- Stabilization of world population should be the over-riding objective of population policies.
- All parents should have the means to control the size of their families. [contraceptives, sterilization, abortion]
- National goals and policies should be consistent with global (i.e. UN) policies. (Population Bulletin of the UN, 1986)
Global Population Policies
In effect, Salas was asking all sovereign nations to subordinate their population policies (and these included immigration) to those of an international body, namely the United Nations. Not surprisingly, most nations refused. The UN Bulletin admitted: “The call for a universal population policy at the Mexico City conference has not been met with much success. It seems that efforts to formulate a universal policy – as urgent as it is – may be premature.”
The President of Mexico, M. de la Madrid Hurtado, was more realistic. “A spirit of harmony in conformity with principles of co-existence, international co-operation, justice, freedom, development, and respect for human rights is a prerequisite for the further development of population policy. One should certainly look for ‘a better future for the world’s population’ – a future of peace and justice free of racial prejudice and discrimination, a future marked by international solidarity and co-operation, and one without dominance and exploitation.” The President of Mexico did not see that “spirit of harmony” in the world in 1984, and few would claim it exists in 1994.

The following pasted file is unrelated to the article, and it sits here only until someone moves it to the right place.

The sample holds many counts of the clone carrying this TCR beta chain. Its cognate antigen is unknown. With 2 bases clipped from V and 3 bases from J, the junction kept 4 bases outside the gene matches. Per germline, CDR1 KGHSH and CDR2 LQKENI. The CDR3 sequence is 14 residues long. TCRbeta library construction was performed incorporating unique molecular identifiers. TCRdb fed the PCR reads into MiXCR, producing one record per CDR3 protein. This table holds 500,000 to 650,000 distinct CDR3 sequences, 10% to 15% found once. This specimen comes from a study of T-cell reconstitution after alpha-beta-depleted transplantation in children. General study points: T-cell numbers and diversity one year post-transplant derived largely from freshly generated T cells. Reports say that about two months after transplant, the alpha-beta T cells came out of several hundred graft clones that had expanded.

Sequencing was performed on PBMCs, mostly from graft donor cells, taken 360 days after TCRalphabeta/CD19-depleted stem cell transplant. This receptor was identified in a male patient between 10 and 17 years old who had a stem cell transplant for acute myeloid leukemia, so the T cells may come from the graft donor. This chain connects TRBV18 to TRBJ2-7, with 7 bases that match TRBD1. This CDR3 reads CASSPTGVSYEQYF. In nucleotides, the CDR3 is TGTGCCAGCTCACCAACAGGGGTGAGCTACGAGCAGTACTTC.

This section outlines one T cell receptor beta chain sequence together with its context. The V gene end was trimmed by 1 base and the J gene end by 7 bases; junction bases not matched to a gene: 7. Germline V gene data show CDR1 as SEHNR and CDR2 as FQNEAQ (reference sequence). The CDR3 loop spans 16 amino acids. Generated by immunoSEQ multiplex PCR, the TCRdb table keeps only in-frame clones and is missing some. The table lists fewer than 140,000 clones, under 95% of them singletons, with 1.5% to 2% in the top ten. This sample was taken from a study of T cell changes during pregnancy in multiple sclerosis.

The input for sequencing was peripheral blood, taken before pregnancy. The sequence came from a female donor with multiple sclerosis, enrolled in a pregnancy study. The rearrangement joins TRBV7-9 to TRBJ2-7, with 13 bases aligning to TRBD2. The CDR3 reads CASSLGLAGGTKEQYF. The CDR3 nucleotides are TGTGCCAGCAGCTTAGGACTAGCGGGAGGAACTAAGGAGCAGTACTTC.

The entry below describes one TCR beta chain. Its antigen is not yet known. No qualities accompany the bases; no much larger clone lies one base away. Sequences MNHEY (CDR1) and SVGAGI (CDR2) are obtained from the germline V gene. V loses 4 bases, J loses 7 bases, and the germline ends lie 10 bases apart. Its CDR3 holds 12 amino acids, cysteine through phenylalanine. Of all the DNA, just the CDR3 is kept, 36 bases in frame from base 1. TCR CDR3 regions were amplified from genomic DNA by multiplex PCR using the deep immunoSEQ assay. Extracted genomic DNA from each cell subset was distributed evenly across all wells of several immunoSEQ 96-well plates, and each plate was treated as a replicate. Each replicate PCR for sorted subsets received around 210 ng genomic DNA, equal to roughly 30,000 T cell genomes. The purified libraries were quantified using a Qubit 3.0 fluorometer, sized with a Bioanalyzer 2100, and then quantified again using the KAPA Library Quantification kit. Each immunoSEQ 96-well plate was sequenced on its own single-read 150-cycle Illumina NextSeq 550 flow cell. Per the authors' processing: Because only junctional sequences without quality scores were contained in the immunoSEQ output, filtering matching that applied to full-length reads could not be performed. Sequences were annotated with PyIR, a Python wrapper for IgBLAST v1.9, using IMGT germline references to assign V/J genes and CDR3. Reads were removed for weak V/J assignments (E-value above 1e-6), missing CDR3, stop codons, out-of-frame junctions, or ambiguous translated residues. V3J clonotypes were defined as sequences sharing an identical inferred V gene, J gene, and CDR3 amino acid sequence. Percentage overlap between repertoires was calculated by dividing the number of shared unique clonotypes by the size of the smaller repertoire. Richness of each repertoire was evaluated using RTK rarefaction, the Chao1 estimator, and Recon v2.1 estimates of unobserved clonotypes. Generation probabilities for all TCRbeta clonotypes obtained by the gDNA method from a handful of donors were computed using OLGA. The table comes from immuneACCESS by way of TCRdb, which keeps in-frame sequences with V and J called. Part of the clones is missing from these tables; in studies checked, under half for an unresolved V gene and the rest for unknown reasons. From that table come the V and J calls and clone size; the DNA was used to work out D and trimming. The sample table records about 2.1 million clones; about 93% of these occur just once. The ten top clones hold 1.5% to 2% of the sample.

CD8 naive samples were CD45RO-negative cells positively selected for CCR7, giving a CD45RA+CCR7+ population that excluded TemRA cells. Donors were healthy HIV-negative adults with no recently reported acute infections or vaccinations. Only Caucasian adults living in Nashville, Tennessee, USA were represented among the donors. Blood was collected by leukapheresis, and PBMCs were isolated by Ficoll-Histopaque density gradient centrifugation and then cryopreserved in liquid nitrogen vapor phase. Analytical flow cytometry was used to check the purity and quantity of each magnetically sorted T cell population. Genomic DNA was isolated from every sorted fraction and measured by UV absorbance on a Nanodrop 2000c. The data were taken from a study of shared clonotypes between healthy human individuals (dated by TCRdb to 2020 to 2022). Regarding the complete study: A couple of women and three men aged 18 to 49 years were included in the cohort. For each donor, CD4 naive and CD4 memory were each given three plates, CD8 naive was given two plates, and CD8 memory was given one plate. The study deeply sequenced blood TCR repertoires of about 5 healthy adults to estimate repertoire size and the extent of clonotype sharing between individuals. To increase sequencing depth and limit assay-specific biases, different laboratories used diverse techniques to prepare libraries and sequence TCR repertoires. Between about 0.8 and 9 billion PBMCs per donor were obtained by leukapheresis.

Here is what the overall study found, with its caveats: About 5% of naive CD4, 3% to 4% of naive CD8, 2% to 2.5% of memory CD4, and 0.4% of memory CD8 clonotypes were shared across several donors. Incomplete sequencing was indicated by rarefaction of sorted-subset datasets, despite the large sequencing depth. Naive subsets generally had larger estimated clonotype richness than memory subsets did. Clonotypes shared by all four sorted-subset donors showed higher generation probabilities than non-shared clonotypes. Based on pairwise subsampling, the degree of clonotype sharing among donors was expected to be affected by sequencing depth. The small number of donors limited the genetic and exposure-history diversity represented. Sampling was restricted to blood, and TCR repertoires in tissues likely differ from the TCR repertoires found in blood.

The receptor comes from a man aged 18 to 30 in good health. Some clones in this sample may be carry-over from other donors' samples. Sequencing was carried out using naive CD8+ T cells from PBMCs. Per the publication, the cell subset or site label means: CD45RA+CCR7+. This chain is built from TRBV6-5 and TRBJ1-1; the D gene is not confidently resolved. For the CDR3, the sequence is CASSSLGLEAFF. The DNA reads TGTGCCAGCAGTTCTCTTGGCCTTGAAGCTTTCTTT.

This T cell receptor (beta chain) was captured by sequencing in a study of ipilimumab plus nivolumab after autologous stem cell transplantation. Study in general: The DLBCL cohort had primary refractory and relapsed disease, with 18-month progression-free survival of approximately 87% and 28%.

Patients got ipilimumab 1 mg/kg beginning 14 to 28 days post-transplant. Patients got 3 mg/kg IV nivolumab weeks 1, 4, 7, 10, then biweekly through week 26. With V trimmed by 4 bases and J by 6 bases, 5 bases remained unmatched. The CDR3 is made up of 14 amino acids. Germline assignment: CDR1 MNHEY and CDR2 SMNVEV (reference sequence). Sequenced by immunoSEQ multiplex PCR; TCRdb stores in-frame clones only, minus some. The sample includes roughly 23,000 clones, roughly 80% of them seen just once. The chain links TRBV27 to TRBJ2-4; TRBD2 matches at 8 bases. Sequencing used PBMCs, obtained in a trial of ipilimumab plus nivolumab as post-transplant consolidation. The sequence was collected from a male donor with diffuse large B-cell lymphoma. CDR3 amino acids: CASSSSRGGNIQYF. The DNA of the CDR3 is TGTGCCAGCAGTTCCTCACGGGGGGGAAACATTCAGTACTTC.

The lack of response for a universal population policy, including international migration did not end the argument. The issues were merely moved to the agenda for 1994 in Cairo, with hopes for greater success.
The election of President Ronald Reagan to the White House in 1980 caused another UN setback. The policy papers of the United States for Mexico reflected the pro-life views of the President and stated bluntly: “…the United States does not consider abortion an acceptable element of family planning programs and will no longer contribute to those of which it is a part.” Subsequently, the debate in Mexico resulted in an international consensus that “in no case should abortion be promoted as a method of family planning.”
Canada’s Role in Mexico
It is not surprising that very few Canadians remember much about the UN Population Conference in Mexico, because during the first part of 1984 the nation’s attention was focused on domestic affairs. The media were so fully occupied by Trudeau’s resignation, a Liberal leadership campaign, and (almost immediately) a federal election, that the UN conference passed by almost unnoticed.